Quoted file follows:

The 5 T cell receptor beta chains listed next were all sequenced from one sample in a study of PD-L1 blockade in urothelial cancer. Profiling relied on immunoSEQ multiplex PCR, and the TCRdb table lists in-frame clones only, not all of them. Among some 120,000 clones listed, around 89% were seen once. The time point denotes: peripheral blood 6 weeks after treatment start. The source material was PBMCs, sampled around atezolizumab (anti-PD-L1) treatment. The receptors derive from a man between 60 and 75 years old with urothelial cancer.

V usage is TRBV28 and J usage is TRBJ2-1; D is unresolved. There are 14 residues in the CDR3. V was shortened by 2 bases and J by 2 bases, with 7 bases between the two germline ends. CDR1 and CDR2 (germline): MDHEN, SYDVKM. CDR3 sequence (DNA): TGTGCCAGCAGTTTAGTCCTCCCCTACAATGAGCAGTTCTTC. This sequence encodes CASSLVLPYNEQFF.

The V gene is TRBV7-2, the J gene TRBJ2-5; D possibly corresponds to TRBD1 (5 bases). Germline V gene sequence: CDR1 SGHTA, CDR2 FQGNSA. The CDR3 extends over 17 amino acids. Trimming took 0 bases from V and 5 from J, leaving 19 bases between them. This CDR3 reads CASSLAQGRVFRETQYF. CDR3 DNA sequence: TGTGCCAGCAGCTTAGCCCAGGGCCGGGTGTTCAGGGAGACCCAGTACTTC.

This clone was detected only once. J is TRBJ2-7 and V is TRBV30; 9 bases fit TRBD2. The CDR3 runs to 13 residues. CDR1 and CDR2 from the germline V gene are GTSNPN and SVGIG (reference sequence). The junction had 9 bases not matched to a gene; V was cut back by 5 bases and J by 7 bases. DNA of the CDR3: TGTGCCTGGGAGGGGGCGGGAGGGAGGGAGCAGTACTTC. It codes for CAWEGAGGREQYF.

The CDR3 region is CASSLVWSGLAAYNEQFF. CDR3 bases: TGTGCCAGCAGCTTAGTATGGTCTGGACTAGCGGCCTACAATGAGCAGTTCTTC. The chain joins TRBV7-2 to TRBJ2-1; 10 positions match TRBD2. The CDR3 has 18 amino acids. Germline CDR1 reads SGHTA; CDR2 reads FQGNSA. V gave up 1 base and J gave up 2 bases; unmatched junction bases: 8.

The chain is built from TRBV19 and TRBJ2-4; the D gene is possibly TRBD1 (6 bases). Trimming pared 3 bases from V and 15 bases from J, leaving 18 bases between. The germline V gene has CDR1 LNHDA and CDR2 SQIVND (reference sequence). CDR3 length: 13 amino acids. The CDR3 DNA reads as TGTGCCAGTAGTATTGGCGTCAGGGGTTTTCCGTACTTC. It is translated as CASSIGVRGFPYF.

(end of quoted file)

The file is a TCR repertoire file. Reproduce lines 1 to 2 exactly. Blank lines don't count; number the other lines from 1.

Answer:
The 5 T cell receptor beta chains listed next were all sequenced from one sample in a study of PD-L1 blockade in urothelial cancer. Profiling relied on immunoSEQ multiplex PCR, and the TCRdb table lists in-frame clones only, not all of them. Among some 120,000 clones listed, around 89% were seen once. The time point denotes: peripheral blood 6 weeks after treatment start. The source material was PBMCs, sampled around atezolizumab (anti-PD-L1) treatment. The receptors derive from a man between 60 and 75 years old with urothelial cancer.

V usage is TRBV28 and J usage is TRBJ2-1; D is unresolved. There are 14 residues in the CDR3. V was shortened by 2 bases and J by 2 bases, with 7 bases between the two germline ends. CDR1 and CDR2 (germline): MDHEN, SYDVKM. CDR3 sequence (DNA): TGTGCCAGCAGTTTAGTCCTCCCCTACAATGAGCAGTTCTTC. This sequence encodes CASSLVLPYNEQFF.